Thompson: “Sure. To be a Guardian means several things. First of all, it means provider and protector. It means over watcher, and it means warrior. It means somebody who’s trained, who’s disciplined, who’s prepared, and who provides every single day. In fact, every day the Guardian provides that overwatch allows for provision for others, but in the role of protector and warrior, is prepared at a moment’s notice to go completely into that mode, and probably most importantly, is that symbol to those who would do us harm. The understanding of what we do every single day, and if they choose to force us into the mode of protector and warrior, things will not end well for them. The term Guardian has deep heritage inside of the space community, and specifically for those of us who grew up inside the space missions inside the Air Force. Since its inception, Air Force Space Command, the motto of Air Force Space Command, was ‘Guardians of the High Frontier.’ We were Guardians in that regard, and so, just as the Air Force for many years built on its heritage and legacy of the Army Air Corps and how it grew into the U.S. Space Force, this is also a perfect connection to our past and our heritage and to remember where we’ve come from, with that connection to Air Force Space Command and its motto of Guardian to the High Frontier.”

Wright: Chief, your thoughts?”

Toowberman: “You know it’s a, it’s a cool question, and, and I think all of those things are true. And I’m a big heritage guy, I’m a big, I love military heritage, and being able to give a nod to our history, but maybe something I love, even more is, is that we don’t know what Guardian is going to mean, you know tomorrow, that this is in the hands of the culture that we’re building, and in many ways, it can mean whatever we want it to mean. And I think that that’s really kind of the cool thing, is that as we start to flesh out our values, as we turn to the force, and we say it’s your culture, it’s, it’s the headquarters’ job to set the conditions for success. It’s your job to grow within those conditions, and be the culture, and give meaning to a very powerful word with great history with great legacy. The future of that word and what it really means to be a Guardian, I mean really, to hopefully be the a word, right, that if I’m a Guardian is something that never changes. I may serve four years, I may serve 40 years, but to always be a Guardian is, and what that means moving forward, to have that in the hands of the people that are building this force is just, I think it’s really cool to me, and it’s a maybe even cooler than the history and legacy that comes with ‘Guardians of the High Frontier.” And just the powerful word that it is on its own is this concept that, what will it mean tomorrow? What do Guardians symbolize? What is that culture that’s going to grow on its own as we help to unleash the greatness in all of the folks that are raising their hands to join the team?”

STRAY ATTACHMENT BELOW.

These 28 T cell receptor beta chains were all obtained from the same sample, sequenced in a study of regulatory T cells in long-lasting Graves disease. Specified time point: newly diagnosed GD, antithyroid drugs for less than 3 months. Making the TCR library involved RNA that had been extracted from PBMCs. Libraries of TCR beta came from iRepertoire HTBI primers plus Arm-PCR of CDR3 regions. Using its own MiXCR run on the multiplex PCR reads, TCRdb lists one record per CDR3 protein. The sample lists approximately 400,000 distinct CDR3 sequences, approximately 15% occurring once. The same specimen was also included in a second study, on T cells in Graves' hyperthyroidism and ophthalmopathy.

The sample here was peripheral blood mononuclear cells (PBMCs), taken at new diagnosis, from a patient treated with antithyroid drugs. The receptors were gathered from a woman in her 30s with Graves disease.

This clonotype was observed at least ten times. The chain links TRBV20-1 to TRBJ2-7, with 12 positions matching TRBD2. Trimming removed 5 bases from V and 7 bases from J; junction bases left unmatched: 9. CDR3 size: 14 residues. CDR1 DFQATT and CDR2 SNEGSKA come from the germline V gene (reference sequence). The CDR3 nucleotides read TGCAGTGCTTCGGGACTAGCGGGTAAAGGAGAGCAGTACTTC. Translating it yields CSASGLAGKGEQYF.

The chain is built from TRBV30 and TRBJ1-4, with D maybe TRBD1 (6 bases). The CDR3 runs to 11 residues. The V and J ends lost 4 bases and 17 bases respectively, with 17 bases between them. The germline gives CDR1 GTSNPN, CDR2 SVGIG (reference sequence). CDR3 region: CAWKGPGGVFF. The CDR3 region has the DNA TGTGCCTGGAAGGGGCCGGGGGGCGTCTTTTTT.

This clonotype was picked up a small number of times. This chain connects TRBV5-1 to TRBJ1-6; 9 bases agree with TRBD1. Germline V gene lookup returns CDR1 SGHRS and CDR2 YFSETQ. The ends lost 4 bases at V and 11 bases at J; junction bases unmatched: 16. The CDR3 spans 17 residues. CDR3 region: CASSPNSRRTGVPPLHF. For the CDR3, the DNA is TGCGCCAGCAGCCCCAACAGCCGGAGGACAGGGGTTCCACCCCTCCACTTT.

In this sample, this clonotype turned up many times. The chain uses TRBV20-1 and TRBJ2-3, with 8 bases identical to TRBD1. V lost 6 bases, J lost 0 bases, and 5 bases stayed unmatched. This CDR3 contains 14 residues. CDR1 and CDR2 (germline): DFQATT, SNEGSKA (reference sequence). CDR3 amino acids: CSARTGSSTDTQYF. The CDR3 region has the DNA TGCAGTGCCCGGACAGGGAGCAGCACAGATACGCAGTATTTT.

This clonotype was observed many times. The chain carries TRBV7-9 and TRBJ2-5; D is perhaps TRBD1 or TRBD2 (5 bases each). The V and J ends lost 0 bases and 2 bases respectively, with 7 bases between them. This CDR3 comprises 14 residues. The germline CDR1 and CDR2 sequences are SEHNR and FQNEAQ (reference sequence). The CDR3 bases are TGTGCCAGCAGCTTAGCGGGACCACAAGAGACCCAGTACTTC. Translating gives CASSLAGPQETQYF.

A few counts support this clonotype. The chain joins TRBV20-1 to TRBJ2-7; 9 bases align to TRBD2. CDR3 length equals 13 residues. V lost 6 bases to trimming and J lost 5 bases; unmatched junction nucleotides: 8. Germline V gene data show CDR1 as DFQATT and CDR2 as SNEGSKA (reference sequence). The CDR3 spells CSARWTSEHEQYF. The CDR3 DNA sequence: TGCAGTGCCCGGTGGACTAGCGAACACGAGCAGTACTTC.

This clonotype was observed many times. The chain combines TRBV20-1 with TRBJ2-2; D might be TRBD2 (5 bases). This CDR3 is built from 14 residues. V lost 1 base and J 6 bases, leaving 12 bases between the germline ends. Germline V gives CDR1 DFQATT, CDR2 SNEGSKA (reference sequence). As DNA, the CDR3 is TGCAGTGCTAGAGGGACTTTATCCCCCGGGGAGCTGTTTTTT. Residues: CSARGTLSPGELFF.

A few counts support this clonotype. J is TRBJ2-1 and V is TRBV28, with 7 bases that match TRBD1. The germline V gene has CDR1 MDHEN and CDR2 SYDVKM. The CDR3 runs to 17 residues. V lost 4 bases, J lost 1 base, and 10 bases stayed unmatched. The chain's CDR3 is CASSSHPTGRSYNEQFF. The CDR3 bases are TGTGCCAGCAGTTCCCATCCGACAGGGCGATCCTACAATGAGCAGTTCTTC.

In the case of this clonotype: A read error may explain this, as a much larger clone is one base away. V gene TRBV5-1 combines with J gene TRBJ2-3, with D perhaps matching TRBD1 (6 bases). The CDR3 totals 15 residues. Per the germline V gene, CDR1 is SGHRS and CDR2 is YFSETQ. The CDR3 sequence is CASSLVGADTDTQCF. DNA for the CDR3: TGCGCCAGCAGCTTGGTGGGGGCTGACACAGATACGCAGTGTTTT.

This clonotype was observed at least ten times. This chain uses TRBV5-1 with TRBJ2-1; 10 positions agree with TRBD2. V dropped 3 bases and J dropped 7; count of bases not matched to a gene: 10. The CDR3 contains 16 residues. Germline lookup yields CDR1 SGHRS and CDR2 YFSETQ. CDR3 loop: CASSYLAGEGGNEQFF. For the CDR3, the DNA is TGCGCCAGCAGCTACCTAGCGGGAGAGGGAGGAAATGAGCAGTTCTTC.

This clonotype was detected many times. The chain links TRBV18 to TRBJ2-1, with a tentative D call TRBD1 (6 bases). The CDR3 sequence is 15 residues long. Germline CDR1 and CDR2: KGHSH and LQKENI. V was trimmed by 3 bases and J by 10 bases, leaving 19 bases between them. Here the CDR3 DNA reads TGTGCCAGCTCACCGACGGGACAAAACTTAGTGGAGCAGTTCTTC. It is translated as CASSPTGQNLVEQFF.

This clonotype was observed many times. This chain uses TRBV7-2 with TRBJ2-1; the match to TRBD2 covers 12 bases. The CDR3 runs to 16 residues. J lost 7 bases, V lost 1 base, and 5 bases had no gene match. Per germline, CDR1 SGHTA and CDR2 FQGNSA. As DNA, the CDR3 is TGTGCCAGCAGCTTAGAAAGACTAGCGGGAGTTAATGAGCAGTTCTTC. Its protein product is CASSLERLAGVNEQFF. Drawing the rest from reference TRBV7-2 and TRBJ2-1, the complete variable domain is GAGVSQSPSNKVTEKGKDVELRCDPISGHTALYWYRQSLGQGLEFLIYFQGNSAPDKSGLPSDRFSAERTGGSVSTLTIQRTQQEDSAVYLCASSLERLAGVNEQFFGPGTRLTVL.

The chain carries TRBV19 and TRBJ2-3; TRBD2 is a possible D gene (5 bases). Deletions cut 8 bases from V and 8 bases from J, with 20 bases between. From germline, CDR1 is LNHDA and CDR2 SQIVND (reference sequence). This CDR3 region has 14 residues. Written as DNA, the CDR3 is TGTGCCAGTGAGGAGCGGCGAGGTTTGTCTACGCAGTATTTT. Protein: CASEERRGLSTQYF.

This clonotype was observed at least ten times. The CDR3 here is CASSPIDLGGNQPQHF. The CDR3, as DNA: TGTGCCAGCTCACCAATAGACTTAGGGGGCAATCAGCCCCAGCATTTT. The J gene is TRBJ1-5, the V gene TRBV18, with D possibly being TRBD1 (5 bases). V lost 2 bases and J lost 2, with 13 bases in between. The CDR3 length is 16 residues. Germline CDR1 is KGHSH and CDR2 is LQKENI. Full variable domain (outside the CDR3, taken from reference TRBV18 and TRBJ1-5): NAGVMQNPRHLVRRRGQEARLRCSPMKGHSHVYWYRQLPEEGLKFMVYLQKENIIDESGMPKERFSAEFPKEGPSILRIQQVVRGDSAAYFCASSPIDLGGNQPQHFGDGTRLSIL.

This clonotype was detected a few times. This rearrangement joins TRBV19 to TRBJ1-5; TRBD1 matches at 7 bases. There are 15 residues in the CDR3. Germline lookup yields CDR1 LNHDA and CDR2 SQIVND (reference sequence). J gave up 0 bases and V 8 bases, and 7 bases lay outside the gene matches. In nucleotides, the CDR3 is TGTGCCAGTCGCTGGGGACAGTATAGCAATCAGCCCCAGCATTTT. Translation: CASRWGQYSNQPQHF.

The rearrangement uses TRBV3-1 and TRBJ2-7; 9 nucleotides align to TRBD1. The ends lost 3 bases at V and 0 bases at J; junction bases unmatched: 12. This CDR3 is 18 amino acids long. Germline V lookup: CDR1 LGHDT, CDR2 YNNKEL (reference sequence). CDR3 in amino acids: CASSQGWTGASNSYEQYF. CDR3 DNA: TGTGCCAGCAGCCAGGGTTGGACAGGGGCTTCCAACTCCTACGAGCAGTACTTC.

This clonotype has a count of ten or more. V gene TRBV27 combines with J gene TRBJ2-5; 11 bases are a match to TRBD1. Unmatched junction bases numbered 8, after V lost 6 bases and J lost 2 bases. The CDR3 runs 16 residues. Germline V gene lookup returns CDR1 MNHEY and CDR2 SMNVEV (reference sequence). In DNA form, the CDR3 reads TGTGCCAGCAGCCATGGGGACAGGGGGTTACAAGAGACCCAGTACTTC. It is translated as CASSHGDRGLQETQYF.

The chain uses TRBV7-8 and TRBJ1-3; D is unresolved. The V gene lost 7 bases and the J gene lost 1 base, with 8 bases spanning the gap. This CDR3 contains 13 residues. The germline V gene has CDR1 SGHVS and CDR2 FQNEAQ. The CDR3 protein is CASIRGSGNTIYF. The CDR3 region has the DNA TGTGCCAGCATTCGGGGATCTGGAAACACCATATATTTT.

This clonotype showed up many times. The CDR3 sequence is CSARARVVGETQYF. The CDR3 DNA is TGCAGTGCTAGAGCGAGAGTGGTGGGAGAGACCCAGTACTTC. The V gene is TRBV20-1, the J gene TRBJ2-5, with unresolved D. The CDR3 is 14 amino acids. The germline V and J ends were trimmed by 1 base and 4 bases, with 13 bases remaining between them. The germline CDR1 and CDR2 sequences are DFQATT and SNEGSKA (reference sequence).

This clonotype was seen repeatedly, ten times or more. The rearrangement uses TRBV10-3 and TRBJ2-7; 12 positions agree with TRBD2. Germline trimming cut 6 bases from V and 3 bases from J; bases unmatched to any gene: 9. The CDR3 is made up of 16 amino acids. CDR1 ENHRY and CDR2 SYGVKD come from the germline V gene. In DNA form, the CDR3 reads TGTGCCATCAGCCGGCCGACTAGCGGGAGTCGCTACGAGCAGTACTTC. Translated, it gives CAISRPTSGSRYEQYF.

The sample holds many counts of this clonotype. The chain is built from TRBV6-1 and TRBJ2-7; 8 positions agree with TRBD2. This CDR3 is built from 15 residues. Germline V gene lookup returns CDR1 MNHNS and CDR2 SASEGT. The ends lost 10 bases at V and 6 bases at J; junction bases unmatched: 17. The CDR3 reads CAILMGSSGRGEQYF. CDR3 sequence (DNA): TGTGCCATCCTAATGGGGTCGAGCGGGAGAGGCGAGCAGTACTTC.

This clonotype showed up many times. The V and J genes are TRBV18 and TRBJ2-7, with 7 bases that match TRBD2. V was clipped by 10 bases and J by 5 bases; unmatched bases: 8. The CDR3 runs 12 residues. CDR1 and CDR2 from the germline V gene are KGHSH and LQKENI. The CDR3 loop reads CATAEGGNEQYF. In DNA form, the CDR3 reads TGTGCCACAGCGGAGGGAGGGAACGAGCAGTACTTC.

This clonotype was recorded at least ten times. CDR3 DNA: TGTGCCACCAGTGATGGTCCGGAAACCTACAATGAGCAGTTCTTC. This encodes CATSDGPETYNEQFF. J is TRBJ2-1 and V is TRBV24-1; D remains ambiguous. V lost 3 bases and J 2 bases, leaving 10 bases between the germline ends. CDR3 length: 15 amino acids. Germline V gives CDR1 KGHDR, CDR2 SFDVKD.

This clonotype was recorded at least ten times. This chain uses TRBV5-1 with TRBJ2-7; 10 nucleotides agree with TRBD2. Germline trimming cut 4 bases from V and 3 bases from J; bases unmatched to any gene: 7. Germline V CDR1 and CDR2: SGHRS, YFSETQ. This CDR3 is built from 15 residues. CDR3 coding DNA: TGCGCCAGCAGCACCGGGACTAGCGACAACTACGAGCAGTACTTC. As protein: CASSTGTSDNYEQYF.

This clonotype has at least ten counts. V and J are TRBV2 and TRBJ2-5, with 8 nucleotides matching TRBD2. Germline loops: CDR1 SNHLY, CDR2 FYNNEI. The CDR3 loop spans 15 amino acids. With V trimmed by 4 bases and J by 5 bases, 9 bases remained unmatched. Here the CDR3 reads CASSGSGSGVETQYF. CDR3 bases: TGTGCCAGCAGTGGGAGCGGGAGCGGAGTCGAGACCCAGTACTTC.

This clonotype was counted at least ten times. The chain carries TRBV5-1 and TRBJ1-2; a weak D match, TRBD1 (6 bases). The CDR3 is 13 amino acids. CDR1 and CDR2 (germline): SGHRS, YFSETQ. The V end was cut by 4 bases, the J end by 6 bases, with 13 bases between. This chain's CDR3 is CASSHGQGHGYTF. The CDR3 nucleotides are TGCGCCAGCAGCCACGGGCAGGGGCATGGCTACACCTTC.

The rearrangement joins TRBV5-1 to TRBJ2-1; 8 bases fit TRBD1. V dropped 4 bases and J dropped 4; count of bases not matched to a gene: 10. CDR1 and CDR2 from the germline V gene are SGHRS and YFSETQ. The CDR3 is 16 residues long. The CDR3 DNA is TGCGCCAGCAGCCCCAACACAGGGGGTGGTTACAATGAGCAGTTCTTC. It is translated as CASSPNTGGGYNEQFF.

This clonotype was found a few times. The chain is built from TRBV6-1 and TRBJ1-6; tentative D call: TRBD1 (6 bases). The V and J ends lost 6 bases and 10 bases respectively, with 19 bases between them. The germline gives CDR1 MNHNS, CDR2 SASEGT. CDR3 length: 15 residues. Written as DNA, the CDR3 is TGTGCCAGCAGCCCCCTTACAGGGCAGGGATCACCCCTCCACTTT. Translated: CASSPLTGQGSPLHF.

Wright: “Well thanks Chief. You know, Gen. Thompson, you were getting pretty good grades earlier in your, early in your life. A degree, in fact, in astronautics from the Air Force Academy. Could you and the Chief talk a bit to those who would want to enter the Space Force, and be Guardians, what are the attributes, the backgrounds that you’re looking for?”

Thompson: “Um, I sure will. And let me start, let me start by saying this: You know, today we have over 4,100 uniformed members of the Space Force, about 150 of those have come through accession channels directly into the Space Force, whether it’s through the officer channels, or the enlisted channels, but 3,950 of us wearing the Space Force name tape today, at some point in our path, for some number of years were Airmen and part of the United States Air Force. And let me start by saying this: We have a long way to go, many things to do to build out what we expect of Guardians, but we’re starting on a tremendous foundation. First of all, those Guardians at heart, who for years were Airmen who performed space missions inside the Air Force, who, who taught us, who trained us, who meant mentored us. The things we had the opportunity to do as part of the space community and space mission areas inside of the Air Force, and the support that the Air Force provided and built us into, has provided an excellent foundation for where we need to go in, in regard to Guardians. In addition, through the support they’re provided with basic military training, and some of the education programs and other things, we’re going to continue to partner with and depend on the Air Force for many years. The Air Force has had a huge role in where we have gotten to today, and I just want to take a minute to say, express our appreciation. Now I’ll talk a little bit about what it means, we think, to be a Guardian. Certainly early on is someone who needs to be bold, someone who needs to be visionary, somebody who needs to be innovative, somebody who has a deep technical and operational understanding of the domain we operate in, which is fundamentally different from any other operating domain, who understands the threats, who understand the capabilities we provide, the importance of those capabilities, and understands when do they walk into the room with the rest of the joint force, the expectation of them, what they provide, how they’re expected to integrate, and the expertise they need to bring to everything that we need to do, that’s, that’s the idea of what a Guardian needs to be. We have a lot of work to do to understand how to get there. But that’s kind of where we stand in that regard.”